Matsuyama Castle

These images by photographer Eisuke Muroga of Matsuyama Castle show the unique nature of the Japanese castle when compared to the European model.  The high stone base is a dry wall, meaning no mortar was used in its construction, with the gaps in the stone filled with smaller stones, which aid in draining the wall of water and allowing flexibility, so important in earthquake prone Japan.  Though not on display in this castle, many Edo period walls were constructed with the stones laid on the diagonal, which further aided in resisting lateral forces due to earthquake.

These castles depended not only on their walls for defense, but were often built on hills or mountaintops, to further frustrate an attacking army.  The other obvious difference with the European model is the wood structure perched on top of the wall.  From a formal standpoint, i love the differentiation of the occupied space, in wood, from that of the "earth", in stone, if for no other reason than its articulation of the Japanese cultural relationship to nature, which i think is summed up in the picture above, where nature is understood not as something to be dominated, but to exist alongside as an equal.  The delicacy of the wood structure sitting on the stone wall is telling.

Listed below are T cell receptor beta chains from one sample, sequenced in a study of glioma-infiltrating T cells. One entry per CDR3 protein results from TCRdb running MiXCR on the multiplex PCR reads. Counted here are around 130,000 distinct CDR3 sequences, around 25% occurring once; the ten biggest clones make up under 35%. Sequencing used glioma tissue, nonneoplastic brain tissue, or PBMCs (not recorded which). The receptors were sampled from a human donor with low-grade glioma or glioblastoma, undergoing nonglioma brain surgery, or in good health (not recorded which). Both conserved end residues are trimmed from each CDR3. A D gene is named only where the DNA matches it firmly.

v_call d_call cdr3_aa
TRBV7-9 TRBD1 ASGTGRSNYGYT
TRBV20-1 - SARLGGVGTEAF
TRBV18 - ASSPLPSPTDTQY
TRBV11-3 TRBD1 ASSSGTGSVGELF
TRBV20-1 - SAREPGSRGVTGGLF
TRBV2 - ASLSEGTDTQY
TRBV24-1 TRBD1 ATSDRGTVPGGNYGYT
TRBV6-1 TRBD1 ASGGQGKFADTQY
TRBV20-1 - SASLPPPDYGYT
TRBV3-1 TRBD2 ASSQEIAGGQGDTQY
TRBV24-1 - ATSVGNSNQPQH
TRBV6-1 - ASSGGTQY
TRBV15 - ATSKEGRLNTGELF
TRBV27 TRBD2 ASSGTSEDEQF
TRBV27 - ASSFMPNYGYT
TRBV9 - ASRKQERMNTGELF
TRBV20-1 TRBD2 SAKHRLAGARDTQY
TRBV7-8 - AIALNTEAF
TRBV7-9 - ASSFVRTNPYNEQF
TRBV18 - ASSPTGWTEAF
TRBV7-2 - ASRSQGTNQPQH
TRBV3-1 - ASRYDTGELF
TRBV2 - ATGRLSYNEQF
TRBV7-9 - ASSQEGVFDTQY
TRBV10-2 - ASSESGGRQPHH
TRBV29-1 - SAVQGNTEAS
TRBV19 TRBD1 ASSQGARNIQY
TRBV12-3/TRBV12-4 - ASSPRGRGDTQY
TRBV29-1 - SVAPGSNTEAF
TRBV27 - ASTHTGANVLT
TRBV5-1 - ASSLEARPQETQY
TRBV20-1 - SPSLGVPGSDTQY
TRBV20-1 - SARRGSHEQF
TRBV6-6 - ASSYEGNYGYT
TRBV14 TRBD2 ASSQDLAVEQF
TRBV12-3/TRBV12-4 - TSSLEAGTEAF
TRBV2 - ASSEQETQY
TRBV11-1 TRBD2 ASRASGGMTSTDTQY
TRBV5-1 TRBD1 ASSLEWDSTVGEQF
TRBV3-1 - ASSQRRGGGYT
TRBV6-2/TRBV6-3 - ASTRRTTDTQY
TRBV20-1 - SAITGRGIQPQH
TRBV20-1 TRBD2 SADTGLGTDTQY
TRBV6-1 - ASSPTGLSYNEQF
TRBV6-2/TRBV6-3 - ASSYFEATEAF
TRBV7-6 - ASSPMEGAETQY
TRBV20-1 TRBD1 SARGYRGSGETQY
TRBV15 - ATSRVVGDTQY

i believe this castle was only used for ceremonial purposes.


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